Thread: Ringo Starr
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Old 04-05-2010, 10:50 PM
BeatlesFan BeatlesFan is offline
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Default Re: Ringo Starr

Some quotes from Ringo from various interviews, talking about his drumming:

What makes a great drum part?

RS: The fill is the art of the drummer, that happens in the moment. That’s always been the way with me. I can’t think about it. I don’t play drum parts. I have no idea how it’s gonna turn out. I don’t say, “Oh, 16 bars in I’ll do that.” I have no idea at all what I’m going to do, it just happens.

Your drum work was not only tight but could be very adventurous. The ending of “Strawberry Fields” showcases some wild off-the-wall tribal drumming. Was that work you enjoyed as well?

RS: You know, what you’re talking about just happens. There was no plan for that. I can play basic patterns, and the freedom is the fills. To move it to where you can put it in a different space as a drummer, especially with The Beatles only came at the end, because the songs were so set up that there was two verses, a chorus, a verse, a middle eight and a chorus and something like that. Then at the end we’d all be allowed to blow our tops, which we did. And we still did that under three minutes (laughs).

You truly blossomed as a drummer on Revolver. Did the vast improvement in sound inspire you?

RS: Yeah. Also I think we decided we could finally hear the bass drum on our records. If you listen to the early ones, there’s no sign of the bass drum, just like the snare and cymbals. So the recordings were getting better and you would play differently because you could hear it.

Source: Goldmine May 2008 Interview

O: Over the years, you haven't recieved the same kind of public respect and reverence for your musical skills that, say, Charlie Watts or the late Keith Moon get. Yet other musicians, particularly drummers, hold you in high regard. Does that lack of respect bother you?

R: Not any more. In the early days, that was going around. People heard that I wasn't good in '62 and '64 and kind of kept along with that. But that's okay, because it's not up to them. I have to realize, in the end, that I know I'm a good player. That's what's important, and that other musicians think I'm a good player.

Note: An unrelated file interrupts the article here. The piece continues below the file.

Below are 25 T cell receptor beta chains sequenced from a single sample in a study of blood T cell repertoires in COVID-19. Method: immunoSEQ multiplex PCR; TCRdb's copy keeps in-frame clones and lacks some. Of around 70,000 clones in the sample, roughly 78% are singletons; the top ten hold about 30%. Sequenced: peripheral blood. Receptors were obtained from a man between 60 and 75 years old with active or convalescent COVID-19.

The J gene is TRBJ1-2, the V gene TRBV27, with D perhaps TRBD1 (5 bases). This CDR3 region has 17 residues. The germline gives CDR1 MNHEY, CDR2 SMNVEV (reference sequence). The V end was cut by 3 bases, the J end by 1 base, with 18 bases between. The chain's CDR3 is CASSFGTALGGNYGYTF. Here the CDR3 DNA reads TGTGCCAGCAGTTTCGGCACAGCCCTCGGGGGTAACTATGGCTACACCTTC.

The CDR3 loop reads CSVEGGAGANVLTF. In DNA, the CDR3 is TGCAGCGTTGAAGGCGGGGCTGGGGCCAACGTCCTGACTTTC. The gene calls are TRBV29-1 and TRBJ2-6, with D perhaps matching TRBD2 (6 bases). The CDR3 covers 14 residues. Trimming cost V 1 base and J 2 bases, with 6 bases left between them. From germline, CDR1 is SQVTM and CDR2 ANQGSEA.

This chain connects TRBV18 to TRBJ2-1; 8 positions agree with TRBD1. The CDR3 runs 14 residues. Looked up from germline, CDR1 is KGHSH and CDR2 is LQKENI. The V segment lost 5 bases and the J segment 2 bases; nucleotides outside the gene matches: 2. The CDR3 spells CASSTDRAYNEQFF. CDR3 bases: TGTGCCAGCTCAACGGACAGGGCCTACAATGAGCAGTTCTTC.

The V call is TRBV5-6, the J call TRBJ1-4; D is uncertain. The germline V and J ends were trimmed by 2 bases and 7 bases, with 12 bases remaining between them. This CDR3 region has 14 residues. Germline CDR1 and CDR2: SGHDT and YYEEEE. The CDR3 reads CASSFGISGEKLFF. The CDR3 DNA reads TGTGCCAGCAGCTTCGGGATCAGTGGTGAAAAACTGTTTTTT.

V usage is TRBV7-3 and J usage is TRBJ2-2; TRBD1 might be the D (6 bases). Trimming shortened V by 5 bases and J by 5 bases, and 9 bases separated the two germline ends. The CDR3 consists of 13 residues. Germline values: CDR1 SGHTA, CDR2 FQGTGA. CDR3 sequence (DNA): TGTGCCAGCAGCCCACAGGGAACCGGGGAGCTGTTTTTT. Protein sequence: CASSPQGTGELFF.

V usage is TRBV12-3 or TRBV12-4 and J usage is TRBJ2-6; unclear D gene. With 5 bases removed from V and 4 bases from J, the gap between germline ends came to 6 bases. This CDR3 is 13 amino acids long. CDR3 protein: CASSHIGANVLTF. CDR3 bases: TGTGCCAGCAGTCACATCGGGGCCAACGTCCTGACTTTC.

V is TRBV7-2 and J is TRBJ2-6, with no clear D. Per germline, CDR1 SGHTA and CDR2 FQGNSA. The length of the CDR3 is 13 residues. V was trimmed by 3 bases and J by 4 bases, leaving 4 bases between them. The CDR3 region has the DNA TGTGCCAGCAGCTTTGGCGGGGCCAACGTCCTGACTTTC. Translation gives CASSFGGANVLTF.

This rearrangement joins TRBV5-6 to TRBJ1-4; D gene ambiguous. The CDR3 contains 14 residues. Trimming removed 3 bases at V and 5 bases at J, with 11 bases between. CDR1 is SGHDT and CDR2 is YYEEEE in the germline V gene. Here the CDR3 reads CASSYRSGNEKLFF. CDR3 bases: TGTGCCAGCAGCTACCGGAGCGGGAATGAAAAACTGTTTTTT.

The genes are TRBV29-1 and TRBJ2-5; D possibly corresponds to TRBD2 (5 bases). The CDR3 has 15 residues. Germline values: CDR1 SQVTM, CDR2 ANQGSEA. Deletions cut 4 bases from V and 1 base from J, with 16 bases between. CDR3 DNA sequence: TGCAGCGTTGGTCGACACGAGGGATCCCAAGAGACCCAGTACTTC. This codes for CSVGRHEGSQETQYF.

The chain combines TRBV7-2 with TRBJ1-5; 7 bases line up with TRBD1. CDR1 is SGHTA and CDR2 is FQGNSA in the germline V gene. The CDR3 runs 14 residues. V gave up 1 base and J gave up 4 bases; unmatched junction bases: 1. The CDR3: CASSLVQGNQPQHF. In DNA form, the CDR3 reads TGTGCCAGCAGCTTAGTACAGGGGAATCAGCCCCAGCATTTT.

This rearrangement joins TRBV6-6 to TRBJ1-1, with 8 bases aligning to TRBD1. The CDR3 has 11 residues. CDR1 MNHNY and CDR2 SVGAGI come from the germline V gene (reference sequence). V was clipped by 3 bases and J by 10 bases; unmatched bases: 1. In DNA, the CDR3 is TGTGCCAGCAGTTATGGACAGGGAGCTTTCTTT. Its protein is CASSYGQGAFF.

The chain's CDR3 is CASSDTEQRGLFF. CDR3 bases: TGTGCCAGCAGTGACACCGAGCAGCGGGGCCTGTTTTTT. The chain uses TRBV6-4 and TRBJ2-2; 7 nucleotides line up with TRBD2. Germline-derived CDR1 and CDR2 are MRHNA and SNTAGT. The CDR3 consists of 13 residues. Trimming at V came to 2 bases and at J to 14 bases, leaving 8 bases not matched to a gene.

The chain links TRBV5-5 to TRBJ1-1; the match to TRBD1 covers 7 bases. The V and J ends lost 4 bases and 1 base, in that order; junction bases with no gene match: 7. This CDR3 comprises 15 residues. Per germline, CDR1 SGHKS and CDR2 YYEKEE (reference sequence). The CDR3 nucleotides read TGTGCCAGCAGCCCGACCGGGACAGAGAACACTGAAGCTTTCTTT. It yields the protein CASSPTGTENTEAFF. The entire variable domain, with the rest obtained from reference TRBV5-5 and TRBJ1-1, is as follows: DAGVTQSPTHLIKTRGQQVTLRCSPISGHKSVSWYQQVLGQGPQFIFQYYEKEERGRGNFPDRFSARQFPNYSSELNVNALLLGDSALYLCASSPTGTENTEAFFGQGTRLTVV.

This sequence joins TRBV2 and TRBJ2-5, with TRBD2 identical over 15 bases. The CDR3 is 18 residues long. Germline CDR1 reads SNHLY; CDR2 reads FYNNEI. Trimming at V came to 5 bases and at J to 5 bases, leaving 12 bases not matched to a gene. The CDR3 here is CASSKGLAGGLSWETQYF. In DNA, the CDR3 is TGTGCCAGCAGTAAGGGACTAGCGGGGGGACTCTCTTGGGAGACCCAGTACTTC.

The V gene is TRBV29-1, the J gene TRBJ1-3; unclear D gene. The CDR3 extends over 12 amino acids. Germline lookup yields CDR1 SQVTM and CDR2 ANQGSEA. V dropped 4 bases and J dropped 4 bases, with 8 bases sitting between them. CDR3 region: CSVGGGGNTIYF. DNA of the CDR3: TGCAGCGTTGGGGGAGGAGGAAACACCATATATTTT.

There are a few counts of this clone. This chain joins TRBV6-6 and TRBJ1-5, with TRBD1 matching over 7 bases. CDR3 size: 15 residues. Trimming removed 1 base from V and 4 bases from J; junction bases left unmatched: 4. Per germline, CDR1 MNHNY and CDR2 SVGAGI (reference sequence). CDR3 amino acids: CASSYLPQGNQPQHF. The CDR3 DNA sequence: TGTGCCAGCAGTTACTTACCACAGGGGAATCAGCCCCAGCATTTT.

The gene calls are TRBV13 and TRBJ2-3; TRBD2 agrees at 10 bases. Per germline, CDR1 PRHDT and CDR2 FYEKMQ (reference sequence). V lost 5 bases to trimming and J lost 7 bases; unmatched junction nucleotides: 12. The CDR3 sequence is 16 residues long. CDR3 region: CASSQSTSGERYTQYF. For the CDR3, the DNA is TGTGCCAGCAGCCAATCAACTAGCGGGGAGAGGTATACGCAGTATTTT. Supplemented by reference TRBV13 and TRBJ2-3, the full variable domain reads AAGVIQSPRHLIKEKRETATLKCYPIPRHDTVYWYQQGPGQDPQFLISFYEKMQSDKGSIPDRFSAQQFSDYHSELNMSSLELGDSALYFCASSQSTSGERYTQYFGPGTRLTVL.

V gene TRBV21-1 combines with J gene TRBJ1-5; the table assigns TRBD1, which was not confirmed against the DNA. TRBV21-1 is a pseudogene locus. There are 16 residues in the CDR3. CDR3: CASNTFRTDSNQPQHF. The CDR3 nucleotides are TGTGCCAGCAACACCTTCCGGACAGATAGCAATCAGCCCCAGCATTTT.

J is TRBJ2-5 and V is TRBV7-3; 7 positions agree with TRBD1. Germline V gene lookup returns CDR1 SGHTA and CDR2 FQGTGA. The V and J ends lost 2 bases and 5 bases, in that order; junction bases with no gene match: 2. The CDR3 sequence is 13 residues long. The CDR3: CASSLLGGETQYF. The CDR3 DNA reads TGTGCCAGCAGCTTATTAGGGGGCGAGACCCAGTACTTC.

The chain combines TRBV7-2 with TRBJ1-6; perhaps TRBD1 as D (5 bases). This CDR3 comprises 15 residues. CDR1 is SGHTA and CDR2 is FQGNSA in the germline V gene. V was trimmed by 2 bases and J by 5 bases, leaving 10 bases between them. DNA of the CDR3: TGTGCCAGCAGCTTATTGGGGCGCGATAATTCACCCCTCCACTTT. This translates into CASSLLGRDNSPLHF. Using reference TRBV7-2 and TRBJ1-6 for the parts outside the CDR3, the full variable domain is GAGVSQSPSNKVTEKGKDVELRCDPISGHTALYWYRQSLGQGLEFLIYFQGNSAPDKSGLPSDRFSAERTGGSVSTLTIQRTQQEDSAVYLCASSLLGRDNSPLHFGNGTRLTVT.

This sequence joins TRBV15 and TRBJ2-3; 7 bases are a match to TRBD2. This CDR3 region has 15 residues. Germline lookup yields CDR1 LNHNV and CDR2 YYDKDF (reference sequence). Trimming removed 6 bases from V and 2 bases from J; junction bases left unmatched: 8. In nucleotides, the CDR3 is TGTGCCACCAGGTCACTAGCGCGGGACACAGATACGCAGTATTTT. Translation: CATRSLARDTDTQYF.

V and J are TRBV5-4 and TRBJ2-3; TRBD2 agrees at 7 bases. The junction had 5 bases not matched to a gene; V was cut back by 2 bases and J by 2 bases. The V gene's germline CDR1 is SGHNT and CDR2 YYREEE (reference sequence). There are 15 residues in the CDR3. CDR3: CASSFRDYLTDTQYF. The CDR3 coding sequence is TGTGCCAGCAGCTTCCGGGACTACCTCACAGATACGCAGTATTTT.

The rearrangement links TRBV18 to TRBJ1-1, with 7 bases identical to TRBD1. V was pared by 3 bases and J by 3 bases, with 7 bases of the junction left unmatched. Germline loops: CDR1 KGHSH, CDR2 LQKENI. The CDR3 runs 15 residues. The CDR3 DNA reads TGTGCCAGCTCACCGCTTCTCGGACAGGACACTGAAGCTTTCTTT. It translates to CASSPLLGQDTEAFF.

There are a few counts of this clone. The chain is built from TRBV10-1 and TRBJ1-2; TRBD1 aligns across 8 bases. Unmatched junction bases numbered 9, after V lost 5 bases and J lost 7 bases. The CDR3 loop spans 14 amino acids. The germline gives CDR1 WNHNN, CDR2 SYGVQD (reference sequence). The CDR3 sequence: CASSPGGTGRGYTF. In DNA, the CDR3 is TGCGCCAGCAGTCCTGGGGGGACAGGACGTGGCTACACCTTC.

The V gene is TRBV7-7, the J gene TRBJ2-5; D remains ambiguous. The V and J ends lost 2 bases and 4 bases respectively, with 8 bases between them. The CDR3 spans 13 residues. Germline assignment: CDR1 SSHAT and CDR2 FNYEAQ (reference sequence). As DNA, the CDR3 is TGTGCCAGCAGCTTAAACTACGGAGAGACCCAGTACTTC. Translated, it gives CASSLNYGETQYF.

Source: 1989 Interview by Gary Graff

Which drummers turned you on as a kid?

“You know, no drummer really turned me on at the beginning. I was in hospital with TB, and they sent me out of Liverpool to a place called Heswall, where they used to have this big greenhouse for children, so we could breathe and get well, cos there’s not a lot of oxygen in Liverpool. Oh! [Groans and mimes a headline] ‘Ringo says there’s no oxygen in Liverpool.’ Anyway a woman came once a week with instruments for us to play, tambourines, maracas, little snare drums with one stick. She’d put this huge music sheet up, she’d point to the yellow and you’d hit the drum, she’d point to the red and you shook the maraca. It was all pretty primitive but it kept us entertained. I was in there for a year, so they used to make you do things just to keep your spirits up, I suppose. And that’s where I started, in the hospital with this one drum.

“And I decided that next time she came, if I didn’t get a drum I wouldn’t play. That’s where the dream started. Then I would walk around Liverpool, to the music stores, and I would just look at the drums, I was never interested in the other instruments at all. My grandparents who played mandolin and banjo gave me them, and I’d no interest; my grandad bought me a harmonica, I had no interest. We had a piano at home that I used to walk on. But a lot of people sang around that piano, and people would bring instruments to the parties when I was growing up. There’d always be a harmonica player, banjo player, guitar. It was a party town.